Detecting and Processing 40kHz Ultrasonic Data

Hi,

I’m looking for a microphone capable of sampling 100kHz frequencies so that it can accurately process 40kHz, but I haven’t found anything compatible with Arduino so far. I’m fairly new to Arduino however, so I was wondering if perhaps I am just missing something. One of my main points of confusion is that when a microphone says it’s capable of reading 40kHz, does it mean sampling or processing?

Any advice would be appreciated!

What are you trying to do?
This is not hobby microcontroller territory.

Microphones themselves don’t generally “sample” - that’s done by additional hardware.

I disagree, this absolutely is hobby microcontroller territory, go checkout the bat detector
projects around the Teensy for instance.

I2S MEMS microphones are the obvious "sampling" microphone - although I'm not sure if any
support 96kSPS (standard sampling rates for I2S are 48k, 96k, 192k)

Ultrasonic response of microphones isn't well documented, I'd again refer to people making
bat detectors for this kind of knowledge - from what I glean the right choice of electret mic
will give usual response for bats (note that high sensitivity isn't needed for bats, they are
extremely loud ultrasound emitters)

https://forum.pjrc.com/threads/38988-Bat-detector

An ultrasonic transducer, like the type used on the HC-SR04 ultrasonic ranging module, works fine as a microphone.

The frequency response is limited, and peaks at around the design frequency, typically 40 kHz.

I'm trying to gather some data for a work project, which involves analyzing and recording ultrasonic frequency data at 40kHz so that the frequency distribution can be tracked. The way it was explained to me was that double the frequency at a bare minimum is required to do so, and that some extra leeway is desired for more precise measurement. I wish I could clarify more but embarrassingly enough I'm trying to understand it myself right now.

One point of clarification that would be nice though is that do I need a microphone that can detect up to double my desired frequency? Or do I just need my sampling rate to be double?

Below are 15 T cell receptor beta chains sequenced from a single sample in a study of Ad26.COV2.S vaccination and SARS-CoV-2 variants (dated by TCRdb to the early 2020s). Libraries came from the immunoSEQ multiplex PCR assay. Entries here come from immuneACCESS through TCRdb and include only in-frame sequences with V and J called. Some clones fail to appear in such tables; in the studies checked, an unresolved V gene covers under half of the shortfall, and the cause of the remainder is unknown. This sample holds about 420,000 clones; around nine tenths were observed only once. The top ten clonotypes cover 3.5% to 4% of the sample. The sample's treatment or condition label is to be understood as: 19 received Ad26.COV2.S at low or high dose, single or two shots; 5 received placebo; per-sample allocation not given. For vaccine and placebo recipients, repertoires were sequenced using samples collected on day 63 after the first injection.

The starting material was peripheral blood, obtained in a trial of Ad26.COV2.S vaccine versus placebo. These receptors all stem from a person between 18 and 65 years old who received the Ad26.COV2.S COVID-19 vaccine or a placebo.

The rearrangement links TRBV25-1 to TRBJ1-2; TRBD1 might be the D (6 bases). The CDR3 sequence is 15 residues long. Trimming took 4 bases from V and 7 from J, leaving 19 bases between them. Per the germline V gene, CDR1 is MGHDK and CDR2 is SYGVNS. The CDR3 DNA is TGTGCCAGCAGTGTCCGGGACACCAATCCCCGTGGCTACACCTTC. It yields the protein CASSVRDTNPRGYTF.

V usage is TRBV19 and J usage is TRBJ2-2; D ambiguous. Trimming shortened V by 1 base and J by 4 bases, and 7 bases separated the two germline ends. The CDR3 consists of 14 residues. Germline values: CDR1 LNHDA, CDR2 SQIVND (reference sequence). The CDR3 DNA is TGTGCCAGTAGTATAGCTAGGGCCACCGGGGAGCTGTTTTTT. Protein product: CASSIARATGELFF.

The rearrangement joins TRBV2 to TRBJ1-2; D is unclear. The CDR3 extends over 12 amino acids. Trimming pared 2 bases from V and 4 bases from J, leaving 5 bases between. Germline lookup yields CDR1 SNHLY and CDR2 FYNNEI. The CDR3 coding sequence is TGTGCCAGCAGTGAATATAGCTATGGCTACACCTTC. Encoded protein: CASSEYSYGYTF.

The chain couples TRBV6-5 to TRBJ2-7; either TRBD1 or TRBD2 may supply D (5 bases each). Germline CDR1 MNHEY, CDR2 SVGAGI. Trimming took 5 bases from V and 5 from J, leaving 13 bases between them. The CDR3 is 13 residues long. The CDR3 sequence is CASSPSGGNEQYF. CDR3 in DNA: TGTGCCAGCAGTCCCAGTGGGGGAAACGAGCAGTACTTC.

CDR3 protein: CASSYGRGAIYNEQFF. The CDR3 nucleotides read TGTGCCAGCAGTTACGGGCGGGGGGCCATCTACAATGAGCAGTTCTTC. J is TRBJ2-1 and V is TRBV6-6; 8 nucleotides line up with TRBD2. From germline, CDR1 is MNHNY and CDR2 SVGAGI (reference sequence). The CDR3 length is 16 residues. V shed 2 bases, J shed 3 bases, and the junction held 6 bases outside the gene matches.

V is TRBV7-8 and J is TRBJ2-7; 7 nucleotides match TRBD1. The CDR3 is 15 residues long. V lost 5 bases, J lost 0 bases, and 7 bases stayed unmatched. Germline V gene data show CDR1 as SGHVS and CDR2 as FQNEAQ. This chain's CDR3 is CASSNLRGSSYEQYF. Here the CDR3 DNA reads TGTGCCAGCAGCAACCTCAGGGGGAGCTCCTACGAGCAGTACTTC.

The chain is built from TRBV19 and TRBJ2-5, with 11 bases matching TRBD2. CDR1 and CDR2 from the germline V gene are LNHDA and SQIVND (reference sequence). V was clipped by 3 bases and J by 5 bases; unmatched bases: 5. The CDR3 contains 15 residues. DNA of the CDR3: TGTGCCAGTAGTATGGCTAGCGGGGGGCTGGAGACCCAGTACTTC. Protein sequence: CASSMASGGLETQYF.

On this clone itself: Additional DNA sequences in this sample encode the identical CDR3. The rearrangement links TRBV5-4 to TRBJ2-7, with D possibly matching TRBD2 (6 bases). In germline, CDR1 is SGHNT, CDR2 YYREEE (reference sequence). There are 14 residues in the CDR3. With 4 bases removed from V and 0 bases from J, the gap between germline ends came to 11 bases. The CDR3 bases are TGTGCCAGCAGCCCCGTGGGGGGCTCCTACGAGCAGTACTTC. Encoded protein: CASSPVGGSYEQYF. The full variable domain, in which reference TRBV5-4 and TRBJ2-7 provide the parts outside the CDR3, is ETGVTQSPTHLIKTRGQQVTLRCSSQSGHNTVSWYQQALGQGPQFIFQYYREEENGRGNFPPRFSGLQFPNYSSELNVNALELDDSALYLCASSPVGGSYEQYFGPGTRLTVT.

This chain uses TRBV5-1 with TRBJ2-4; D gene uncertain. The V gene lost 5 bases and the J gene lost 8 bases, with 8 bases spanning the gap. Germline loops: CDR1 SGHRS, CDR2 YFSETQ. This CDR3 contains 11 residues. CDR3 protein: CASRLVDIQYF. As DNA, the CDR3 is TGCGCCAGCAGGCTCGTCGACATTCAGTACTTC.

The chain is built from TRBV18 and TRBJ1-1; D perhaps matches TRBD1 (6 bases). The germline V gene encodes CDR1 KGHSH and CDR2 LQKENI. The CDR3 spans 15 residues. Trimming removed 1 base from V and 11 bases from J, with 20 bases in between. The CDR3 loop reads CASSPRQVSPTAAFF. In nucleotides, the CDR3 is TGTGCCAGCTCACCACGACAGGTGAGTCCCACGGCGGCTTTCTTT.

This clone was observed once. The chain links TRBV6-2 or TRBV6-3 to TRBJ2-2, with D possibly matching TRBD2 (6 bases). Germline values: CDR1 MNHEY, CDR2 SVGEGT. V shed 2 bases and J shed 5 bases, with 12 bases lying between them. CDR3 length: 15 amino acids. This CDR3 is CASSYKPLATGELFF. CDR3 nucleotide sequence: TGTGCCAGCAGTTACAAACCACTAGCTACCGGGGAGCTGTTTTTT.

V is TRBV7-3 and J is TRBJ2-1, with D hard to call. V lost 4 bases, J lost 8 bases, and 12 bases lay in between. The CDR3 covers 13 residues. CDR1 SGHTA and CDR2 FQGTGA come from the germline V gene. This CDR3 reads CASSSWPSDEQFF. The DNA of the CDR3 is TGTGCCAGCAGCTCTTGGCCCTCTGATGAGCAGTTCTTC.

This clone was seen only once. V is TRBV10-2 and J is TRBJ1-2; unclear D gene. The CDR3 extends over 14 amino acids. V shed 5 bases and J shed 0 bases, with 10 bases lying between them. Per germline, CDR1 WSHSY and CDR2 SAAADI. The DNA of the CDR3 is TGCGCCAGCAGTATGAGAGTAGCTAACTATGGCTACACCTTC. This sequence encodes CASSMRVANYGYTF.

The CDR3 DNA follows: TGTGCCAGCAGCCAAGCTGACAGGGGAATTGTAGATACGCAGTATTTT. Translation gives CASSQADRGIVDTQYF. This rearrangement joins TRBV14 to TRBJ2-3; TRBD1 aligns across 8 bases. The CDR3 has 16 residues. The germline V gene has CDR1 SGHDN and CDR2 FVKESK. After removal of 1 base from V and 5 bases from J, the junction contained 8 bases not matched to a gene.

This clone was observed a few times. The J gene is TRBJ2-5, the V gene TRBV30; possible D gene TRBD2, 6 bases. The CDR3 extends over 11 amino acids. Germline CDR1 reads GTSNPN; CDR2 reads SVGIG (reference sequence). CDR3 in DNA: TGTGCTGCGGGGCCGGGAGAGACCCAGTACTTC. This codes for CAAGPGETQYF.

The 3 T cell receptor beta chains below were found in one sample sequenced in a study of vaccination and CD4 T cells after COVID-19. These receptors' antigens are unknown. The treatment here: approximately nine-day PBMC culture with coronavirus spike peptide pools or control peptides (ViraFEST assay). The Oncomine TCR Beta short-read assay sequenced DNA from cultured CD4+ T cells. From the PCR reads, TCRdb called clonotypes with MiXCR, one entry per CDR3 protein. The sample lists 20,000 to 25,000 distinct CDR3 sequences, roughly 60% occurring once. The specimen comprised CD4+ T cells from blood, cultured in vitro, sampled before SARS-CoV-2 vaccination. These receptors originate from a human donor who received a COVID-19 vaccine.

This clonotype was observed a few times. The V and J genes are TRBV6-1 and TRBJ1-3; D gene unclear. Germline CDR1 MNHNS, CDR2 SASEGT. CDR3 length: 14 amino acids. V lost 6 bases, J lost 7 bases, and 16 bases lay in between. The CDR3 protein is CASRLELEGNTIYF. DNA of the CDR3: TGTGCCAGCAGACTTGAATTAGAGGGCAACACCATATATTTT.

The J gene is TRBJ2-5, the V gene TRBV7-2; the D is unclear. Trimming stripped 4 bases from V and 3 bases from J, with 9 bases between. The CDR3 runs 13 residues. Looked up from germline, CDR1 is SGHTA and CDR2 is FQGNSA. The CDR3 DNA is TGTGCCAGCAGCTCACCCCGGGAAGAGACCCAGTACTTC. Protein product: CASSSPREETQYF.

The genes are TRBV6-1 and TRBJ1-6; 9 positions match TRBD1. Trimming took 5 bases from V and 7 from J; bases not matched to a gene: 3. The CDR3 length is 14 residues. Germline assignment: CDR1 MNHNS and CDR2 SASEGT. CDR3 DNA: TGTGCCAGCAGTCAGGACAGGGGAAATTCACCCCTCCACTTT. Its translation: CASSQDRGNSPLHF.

If you want to capture 40 KHz data, you need a mic that will capture at 40 KHz, and an ADC that can sample at 80KHz minimum, and 400KHz ideally for 10x sample rate.

Could you start with the mic and an oscilloscope instead?

The microphone only needs to cover the frequency range you wish to record. The digital sampling rate needs to be twice the bandwidth of the signal being sampled which means at least twice the highest frequency of interest for a baseband signal, that is a signal that goes from zero to the highest frequency component in the signal. Thus if you want to capture a nominal 40 kHz signal with 10 kHz bandwidth, your highest frequency would be 45 kHz so you 'd need a microphone that went to at least 45 kHz and a sample rate of at least 90 k samples/second.

Can you tell us more about the source of the "ultrasonic frequency data at 40 kHz and what sort of bandwidth you might expect?

If the signal is strongly band-limited around 40kHz you can always mix it down to audio frequency
with for instance a SA612 or Tayloe mixer and a suitable local oscillator frequency (from an Arduino
PWM pin perhaps?)

MarkT:
If the signal is strongly band-limited around 40kHz you can always mix it down to audio frequency
with for instance a SA612 or Tayloe mixer and a suitable local oscillator frequency (from an Arduino
PWM pin perhaps?)

At the risk of further confusing the original poster, if the signal is inherently band-limited (or a band pass filter is employed prior to the digitizer to make it so), bandpass sampling can be employed to effectively down shift the signal without an analog mixer. That is, for a bandpass signal, one can intentionally alias it in useful ways.

The bigger point is that one is unlikely to find an Arduino-ready plug and play microphone that has flat response to/beyond 40 kHz*. What I found in a quick look at datasheets was microphone elements that had useful response up to perhaps 100 kHz, but which had higher response at normal audio frequencies. This implies that executing the project probably involves picking such a microphone element and design/build of analog bandpass filtering and amplification to condition the signal for an ADC. Specifying the bandpass filter gets back to the question of what exactly are the expected features of the source signal to be captured.

I got some clarification and I think they actually only need a microphone capable of picking up frequencies up to 50kHz but require a sampling rate of 100kHz, but as was pointed out, most microphones I can find (and also the ultrasonic sensor) all seem to peak in effectiveness at around 40kHz. What exactly is affected as frequencies exceed that range though? Does the microphone just become less sensitive to them? Or are there other issues (e.g. random noise).

Does the microphone just become less sensitive to them?

Yes. Good microphones that cover ultrasonic frequencies are very expensive. Look for "bat detector microphones".

The electrostatic transducer used in the old Polaroid ultrasonic focusing cameras has a relatively flat response to over 100 kHz, but requires a 300V bias supply. You can salvage them from cameras bought on eBay, or buy them from Senscomp

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